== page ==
The exhibit “From Caravaggio to Bernini” has been recently inaugurated at the Scuderie del Quirinale in Rome and will be open to the public until July 30th 2017. This remarkable selection of paintings and sculptures of Italian masterpieces from the Spanish Royal Collection have been selected on the basis of their outstanding artistic and historical value and reveals the history of political and cultural relationships between the Spanish Court and the Italian States during the 17th century.
From the mid-16th century onwards the art collection of the Spanish Hapsburgs was indeed enriched with several remarkable diplomatic gifts kindly offered by Italian rulers who aspire to gain the kings’ favour. Two of the most amazing masterpieces on display within the exhibit, Guercino’s Lot and His Daughters and Guido Reni’s Conversion of Saul, were indeed donated by Prince Ludovisi to Philip IV to ensure the Spanish protection over the microstate of Piombino in Tuscany. Others– including the extraordinary Crucifix by Bernini from the Monastery of San Lorenzo de El Escoria – were instead commissioned or purchased by representatives or envoys of the Spanish crown in Italy.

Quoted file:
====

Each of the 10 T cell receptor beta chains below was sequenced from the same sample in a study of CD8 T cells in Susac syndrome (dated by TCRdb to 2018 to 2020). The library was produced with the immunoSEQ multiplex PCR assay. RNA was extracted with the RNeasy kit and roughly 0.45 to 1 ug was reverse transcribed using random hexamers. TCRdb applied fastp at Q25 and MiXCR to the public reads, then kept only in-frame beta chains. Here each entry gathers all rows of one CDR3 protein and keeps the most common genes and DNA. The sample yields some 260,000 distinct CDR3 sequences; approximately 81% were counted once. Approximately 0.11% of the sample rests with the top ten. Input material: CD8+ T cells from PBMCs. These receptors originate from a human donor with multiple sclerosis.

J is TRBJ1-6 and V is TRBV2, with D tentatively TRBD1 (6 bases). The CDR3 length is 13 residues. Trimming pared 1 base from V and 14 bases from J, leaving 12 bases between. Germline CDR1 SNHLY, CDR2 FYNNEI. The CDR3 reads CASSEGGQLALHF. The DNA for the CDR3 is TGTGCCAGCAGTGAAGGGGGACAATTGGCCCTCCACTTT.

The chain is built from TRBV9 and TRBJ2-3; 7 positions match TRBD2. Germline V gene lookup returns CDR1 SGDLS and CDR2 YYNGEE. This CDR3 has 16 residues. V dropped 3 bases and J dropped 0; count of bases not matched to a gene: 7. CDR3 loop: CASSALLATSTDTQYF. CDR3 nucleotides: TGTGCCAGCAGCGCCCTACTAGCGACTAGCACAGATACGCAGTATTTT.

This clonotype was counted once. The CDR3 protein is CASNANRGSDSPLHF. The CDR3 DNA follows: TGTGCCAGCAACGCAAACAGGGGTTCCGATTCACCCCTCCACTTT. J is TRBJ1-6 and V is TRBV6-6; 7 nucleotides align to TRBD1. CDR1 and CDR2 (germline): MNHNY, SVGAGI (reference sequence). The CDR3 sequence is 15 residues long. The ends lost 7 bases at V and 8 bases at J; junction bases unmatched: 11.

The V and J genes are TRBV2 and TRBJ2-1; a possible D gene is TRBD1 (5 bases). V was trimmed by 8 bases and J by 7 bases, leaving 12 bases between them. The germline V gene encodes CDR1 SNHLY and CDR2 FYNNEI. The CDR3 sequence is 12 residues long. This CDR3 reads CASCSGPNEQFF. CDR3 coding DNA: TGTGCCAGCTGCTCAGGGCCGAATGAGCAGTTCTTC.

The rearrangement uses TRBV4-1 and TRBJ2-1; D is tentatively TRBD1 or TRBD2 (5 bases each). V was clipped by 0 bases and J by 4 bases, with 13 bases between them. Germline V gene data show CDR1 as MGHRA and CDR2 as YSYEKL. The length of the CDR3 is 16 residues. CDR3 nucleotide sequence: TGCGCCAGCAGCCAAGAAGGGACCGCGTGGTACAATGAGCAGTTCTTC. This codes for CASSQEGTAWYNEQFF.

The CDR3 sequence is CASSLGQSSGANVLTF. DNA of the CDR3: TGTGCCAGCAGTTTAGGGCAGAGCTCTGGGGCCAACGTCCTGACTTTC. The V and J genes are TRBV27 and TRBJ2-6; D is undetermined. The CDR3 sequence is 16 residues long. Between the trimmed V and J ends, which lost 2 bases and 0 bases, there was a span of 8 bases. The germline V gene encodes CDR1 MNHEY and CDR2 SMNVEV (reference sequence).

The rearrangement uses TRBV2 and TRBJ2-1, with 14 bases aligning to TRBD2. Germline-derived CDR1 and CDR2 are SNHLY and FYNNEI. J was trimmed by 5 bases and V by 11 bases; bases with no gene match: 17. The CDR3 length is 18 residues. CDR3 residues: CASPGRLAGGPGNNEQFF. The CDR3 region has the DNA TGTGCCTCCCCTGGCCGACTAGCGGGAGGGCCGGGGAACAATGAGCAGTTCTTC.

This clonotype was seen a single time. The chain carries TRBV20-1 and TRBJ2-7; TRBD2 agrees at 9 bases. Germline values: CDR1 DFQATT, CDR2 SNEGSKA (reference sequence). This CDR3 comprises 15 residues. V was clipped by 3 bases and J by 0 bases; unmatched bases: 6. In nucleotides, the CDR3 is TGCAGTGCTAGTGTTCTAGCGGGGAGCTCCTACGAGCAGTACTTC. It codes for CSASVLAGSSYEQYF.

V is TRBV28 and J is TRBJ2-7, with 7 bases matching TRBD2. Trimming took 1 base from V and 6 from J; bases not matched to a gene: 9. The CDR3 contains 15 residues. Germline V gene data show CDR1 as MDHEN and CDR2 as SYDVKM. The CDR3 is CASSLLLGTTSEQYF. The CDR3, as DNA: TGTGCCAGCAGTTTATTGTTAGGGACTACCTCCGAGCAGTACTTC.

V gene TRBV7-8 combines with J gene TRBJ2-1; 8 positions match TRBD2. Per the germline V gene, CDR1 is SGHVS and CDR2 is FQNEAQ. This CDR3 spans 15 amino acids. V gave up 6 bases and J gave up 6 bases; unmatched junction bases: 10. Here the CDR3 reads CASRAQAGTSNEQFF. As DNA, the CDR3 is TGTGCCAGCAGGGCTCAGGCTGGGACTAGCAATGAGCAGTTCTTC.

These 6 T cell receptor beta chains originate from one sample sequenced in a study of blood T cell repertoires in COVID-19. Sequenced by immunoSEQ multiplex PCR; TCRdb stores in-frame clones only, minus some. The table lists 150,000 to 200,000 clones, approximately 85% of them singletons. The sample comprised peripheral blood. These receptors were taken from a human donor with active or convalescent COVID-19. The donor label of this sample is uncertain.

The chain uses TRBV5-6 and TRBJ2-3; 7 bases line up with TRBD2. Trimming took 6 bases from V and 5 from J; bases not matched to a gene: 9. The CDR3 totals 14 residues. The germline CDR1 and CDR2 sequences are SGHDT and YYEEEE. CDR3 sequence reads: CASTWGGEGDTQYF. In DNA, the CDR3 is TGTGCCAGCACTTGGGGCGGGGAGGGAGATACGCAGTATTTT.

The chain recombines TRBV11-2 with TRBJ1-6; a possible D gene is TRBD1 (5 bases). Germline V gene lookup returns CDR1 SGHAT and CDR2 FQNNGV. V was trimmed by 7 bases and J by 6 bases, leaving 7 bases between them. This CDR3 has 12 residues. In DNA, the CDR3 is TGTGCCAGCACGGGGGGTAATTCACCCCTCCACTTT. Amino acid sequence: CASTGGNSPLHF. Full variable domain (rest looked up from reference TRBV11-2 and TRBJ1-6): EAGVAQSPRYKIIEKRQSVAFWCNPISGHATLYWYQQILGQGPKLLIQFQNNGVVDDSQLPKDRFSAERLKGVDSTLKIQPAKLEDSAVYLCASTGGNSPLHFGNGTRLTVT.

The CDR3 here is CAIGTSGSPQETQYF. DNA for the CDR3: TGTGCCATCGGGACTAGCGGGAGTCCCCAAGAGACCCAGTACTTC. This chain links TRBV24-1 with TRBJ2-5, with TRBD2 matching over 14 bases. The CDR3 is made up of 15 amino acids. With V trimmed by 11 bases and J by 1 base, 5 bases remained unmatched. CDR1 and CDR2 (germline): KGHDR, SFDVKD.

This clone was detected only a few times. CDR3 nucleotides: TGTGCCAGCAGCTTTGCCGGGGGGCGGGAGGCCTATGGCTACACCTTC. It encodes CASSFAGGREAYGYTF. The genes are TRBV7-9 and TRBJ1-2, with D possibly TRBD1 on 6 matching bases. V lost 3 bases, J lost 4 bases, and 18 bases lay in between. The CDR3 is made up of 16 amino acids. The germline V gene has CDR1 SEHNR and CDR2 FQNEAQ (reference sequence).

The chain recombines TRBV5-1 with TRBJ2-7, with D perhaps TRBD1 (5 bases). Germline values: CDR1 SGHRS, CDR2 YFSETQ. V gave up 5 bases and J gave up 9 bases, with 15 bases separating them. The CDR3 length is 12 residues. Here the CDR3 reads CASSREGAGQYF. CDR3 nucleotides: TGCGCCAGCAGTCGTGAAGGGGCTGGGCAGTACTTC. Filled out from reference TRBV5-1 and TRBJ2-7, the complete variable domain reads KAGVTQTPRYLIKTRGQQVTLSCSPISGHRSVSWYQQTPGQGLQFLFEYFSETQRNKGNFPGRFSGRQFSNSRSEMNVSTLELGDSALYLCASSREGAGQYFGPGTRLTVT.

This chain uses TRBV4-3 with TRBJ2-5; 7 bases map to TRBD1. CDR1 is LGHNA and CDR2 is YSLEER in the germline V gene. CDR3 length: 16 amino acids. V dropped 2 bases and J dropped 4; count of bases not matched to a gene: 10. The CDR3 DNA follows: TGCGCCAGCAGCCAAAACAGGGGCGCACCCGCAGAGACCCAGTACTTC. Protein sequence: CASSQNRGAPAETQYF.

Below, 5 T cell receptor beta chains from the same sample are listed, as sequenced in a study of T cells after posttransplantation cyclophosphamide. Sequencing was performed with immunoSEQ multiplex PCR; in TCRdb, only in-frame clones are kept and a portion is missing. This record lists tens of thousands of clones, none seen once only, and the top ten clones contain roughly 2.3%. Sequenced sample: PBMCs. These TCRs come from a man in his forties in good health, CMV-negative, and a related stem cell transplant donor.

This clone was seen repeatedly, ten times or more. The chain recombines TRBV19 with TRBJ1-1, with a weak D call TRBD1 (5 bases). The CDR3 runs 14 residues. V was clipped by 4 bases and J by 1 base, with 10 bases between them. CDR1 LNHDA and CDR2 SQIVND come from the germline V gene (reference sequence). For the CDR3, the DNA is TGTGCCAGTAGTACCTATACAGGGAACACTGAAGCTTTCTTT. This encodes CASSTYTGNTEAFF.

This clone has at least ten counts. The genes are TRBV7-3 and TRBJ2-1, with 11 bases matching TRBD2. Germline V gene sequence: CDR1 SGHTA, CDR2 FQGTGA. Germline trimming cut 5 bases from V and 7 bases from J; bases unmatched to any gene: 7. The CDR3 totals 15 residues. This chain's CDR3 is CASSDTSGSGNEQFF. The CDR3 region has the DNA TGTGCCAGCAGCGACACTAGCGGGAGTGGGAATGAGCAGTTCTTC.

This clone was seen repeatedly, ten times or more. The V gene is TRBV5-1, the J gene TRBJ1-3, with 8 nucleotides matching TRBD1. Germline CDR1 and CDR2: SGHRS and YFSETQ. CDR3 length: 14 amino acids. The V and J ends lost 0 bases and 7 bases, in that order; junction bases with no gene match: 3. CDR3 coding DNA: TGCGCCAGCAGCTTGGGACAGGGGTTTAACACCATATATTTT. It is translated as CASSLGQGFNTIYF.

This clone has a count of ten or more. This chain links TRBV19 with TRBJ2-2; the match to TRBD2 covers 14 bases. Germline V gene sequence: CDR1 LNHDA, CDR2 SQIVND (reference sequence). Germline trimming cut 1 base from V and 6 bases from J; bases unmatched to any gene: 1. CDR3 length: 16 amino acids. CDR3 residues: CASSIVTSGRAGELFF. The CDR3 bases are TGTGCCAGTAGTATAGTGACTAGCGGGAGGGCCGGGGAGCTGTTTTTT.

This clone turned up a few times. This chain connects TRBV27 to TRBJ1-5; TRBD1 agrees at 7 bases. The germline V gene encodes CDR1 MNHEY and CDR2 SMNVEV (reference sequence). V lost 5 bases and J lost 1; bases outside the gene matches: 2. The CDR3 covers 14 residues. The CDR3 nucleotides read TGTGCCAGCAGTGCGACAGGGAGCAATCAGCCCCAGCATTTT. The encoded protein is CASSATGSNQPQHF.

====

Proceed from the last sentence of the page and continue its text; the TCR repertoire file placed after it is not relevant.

Part of the exhibit is furthermore dedicated both to the works of the Italian artists who were invited at the Spanish court by the kings fascinated by the Italian culture – such as Luca Giordano and to the masterpieces of Spanish artists who travelled to Italy during the XVII century, such as José de Ribera, who spent most of his life in Naples (the exhibition shows five masterpieces by this artist, including the celebrated Jacob with the Flock of Laban) and Velázquez.
In 1819, the king Ferdinand VII founded the Museo Real – later known as the Museo del Prado – to host the works from the Royal Collection. The masterpieces excluded from the Museum were left in the royal residences, the so-called Reales Sitios, for the sovereigns’ own enjoyment. In 1865 Queen Isabel II entrusted the artworks inherited by her family to the state, creating the Patrimonio Nacional.
The visit to the Scuderie del Quirinale can be added to one of our private tours in Rome.